Hong Kong’s Legislative Council (LegCo) on Thursday approved new rules allowing “grossly disorderly” members to be suspended from meetings for at least a week, even though the chamber is almost entirely composed of pro-government lawmakers after the opposition quit.
The amendments to the Rules of Procedures were passed with just one dissenting vote, from Civic Passion chairperson Cheng Chung-tai, who questioned the need for them.
Cheng is one of only two independents in the chamber since all 15 opposition members quit last November in sympathy with four colleagues who had been disqualified by the government.
In addition, China’s legislature known as the National People’s Congress plans sweeping changes to LegCo to ensure only “patriots” can stand for office. Critics say the changes will make it impossible for pan-democrats even to secure nomination.
“I don’t understand the actual impact that the amendment is trying to make, since there is the National People’s Congress’ (NPC) decision,” Cheng told the meeting. “LegCo will have a vetting committee to filter [legislators] in the future.”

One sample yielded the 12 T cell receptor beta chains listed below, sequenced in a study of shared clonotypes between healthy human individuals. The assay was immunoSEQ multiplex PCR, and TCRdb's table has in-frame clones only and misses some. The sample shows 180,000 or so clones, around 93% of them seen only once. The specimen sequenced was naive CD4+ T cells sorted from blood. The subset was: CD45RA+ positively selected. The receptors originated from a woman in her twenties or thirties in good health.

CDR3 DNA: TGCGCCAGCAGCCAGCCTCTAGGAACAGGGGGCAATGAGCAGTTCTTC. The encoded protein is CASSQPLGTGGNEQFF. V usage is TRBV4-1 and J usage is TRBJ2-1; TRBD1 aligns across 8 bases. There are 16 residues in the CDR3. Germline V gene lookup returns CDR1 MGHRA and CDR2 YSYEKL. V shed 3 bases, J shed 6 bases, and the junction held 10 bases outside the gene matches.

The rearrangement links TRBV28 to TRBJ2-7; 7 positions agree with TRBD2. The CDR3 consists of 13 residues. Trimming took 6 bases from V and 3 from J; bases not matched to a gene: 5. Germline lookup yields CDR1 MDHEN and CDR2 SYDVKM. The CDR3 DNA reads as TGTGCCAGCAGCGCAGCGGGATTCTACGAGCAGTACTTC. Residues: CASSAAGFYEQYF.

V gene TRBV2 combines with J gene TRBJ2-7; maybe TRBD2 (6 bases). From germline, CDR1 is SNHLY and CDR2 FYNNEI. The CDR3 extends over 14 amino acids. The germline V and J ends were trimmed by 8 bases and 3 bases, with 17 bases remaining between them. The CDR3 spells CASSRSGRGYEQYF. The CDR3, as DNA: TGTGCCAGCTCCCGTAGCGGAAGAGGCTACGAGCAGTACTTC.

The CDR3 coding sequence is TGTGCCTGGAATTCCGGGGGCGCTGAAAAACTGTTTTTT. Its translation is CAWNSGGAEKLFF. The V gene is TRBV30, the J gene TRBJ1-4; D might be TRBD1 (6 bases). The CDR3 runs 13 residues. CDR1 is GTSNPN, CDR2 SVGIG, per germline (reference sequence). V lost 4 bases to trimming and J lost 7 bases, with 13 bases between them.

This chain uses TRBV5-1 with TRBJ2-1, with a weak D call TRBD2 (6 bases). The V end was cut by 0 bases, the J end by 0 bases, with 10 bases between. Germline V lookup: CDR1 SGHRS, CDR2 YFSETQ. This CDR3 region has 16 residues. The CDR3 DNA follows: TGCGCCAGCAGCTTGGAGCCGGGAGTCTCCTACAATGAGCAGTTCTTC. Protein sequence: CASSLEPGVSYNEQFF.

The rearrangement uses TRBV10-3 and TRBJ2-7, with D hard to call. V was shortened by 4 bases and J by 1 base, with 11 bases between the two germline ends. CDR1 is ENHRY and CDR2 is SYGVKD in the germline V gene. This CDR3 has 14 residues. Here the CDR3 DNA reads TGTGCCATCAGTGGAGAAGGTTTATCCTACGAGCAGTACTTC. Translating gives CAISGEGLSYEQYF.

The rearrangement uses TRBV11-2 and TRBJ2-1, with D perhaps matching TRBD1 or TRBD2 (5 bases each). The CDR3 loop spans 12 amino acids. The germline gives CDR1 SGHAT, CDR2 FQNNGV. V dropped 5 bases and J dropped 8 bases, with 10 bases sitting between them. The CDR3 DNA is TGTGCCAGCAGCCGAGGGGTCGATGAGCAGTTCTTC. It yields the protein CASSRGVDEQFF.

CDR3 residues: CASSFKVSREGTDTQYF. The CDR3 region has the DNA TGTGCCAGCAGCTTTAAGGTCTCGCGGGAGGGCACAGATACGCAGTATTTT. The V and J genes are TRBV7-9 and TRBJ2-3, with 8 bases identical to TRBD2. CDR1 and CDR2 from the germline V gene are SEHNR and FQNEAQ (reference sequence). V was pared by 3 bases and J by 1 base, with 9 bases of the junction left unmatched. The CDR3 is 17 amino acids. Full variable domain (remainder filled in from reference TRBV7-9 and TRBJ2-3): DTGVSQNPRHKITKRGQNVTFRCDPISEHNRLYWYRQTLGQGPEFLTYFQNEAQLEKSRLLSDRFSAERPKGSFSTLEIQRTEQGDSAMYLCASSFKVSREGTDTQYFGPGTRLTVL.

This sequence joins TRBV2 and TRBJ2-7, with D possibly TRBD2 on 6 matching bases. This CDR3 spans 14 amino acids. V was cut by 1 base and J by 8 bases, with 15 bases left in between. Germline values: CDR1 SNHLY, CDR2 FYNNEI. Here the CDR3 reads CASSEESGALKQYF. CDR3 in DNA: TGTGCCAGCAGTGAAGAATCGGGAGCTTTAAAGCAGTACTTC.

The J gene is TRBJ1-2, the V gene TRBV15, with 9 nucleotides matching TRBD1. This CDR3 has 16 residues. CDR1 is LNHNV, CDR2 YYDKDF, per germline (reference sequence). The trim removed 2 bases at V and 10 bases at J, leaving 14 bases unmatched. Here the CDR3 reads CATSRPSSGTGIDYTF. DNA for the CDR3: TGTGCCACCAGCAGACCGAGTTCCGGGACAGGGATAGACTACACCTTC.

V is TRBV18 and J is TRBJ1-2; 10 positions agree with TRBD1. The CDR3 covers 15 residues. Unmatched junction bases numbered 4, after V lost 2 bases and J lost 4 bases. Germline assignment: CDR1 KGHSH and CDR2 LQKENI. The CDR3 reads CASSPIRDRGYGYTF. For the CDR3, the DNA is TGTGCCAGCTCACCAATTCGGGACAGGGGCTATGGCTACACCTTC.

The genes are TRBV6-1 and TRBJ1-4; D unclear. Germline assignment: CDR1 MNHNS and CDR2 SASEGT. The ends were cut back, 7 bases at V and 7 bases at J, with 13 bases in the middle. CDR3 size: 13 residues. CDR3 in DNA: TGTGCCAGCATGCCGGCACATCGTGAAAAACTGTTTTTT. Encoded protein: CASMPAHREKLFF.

“If there is still someone who can achieve things considered to be in violation of the rules and has to be sent away, I’m sceptical whether the threshold of patriots is not too serious,” Cheng said.
Under the amended rules the president of LegCo has the power to name members over their “grossly disorderly” conduct. Once named, a motion will be put forward to decide whether the lawmaker in question should be suspended.
If passed, the legislator will face a week’s suspension from council meetings on the first occasion, and two weeks on the second occasion. From the third offence onwards, a lawmaker will face suspension for twice the length of time on the previous occasion.
Previously, LegCo presidents had the power to expel legislators from a particular meeting, but not from subsequent ones.
Many pro-establishment lawmakers welcomed the amendments. Starry Lee, chairperson of the DAB, said the change was needed to fill a loophole in the Rules of Procedures.
“Currently, disruptive councillors will only be sent out…,” said Lee. “This time, we have filled the void.”
The LegCo president will also have new powers to set a time limit of no more than four hours for debates on most bills. Chairpersons of LegCo committees can also continue exercising their powers before new chairpersons are elected.
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